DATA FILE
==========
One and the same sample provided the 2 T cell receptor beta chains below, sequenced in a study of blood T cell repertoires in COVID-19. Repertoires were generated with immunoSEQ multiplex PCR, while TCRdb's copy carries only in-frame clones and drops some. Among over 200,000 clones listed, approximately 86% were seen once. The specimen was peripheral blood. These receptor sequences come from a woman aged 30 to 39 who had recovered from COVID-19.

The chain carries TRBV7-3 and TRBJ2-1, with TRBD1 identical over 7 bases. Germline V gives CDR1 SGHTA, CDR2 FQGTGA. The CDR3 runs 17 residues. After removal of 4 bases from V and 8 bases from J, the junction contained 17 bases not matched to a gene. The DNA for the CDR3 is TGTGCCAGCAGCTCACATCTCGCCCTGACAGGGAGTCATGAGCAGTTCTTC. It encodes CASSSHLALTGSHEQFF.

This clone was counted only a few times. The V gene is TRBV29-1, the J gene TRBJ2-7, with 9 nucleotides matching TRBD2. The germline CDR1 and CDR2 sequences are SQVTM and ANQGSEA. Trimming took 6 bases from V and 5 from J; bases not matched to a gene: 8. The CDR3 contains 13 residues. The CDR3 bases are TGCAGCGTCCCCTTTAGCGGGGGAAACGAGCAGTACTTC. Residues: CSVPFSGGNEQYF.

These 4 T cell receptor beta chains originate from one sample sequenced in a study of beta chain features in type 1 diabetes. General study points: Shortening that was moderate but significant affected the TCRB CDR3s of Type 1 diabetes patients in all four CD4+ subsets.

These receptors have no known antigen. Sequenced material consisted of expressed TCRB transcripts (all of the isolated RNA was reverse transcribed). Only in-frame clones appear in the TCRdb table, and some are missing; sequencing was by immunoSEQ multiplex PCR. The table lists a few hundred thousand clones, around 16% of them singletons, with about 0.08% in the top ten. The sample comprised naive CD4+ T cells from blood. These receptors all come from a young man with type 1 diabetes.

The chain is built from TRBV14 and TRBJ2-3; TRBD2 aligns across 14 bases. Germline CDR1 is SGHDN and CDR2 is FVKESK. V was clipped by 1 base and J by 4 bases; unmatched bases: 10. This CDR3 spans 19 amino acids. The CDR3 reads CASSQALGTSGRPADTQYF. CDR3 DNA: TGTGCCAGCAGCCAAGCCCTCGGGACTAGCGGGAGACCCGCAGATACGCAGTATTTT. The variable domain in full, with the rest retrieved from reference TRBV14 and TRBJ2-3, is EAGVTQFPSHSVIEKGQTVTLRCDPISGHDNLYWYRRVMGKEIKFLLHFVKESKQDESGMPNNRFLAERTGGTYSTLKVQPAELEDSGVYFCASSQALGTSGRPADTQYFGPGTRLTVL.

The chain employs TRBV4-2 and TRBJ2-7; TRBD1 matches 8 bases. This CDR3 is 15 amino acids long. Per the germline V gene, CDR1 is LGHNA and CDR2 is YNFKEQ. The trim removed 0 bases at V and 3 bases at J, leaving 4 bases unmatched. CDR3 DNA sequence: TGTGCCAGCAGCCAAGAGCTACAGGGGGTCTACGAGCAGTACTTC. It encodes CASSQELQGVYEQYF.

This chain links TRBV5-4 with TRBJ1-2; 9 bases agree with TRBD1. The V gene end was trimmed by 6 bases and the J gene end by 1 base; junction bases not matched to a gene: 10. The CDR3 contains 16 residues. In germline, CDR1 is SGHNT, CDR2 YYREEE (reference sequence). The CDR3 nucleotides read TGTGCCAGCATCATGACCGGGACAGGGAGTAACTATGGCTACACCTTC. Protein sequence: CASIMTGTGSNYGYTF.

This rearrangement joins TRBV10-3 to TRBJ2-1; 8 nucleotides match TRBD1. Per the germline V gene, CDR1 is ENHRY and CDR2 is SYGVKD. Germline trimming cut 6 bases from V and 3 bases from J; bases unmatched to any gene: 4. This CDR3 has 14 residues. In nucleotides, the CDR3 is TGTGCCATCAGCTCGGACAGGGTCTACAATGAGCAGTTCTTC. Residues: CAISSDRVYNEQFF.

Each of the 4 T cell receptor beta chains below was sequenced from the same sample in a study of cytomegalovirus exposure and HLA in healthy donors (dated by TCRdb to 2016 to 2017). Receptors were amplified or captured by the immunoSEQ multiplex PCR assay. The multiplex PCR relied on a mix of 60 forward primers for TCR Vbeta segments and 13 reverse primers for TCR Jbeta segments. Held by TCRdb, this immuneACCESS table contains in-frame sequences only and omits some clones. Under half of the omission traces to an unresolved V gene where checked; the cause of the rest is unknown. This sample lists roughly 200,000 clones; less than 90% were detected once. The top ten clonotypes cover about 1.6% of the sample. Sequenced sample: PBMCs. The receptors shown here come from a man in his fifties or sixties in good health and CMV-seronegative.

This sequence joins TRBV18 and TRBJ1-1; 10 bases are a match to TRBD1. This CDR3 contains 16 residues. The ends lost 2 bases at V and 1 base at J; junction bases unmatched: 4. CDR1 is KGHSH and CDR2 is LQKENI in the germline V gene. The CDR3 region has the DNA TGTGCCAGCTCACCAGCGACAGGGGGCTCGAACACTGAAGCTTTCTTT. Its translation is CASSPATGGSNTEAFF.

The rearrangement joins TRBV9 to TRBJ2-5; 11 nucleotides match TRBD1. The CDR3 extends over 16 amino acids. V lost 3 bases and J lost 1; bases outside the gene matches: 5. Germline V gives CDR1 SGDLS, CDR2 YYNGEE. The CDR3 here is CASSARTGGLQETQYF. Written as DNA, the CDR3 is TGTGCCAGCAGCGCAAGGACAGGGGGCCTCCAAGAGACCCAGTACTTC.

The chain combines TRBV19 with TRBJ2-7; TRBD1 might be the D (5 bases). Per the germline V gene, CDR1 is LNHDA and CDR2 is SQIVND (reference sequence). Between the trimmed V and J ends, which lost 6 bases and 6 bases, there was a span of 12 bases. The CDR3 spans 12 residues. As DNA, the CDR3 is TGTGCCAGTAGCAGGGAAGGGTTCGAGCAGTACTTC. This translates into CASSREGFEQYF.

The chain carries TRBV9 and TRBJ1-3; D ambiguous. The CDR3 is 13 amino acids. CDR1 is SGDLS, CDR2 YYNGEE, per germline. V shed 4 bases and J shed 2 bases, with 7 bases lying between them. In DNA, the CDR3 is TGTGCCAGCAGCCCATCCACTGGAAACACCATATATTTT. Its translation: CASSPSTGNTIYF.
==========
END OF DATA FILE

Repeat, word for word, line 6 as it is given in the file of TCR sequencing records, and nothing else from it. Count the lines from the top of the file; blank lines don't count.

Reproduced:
The chain is built from TRBV14 and TRBJ2-3; TRBD2 aligns across 14 bases. Germline CDR1 is SGHDN and CDR2 is FVKESK. V was clipped by 1 base and J by 4 bases; unmatched bases: 10. This CDR3 spans 19 amino acids. The CDR3 reads CASSQALGTSGRPADTQYF. CDR3 DNA: TGTGCCAGCAGCCAAGCCCTCGGGACTAGCGGGAGACCCGCAGATACGCAGTATTTT. The variable domain in full, with the rest retrieved from reference TRBV14 and TRBJ2-3, is EAGVTQFPSHSVIEKGQTVTLRCDPISGHDNLYWYRRVMGKEIKFLLHFVKESKQDESGMPNNRFLAERTGGTYSTLKVQPAELEDSGVYFCASSQALGTSGRPADTQYFGPGTRLTVL.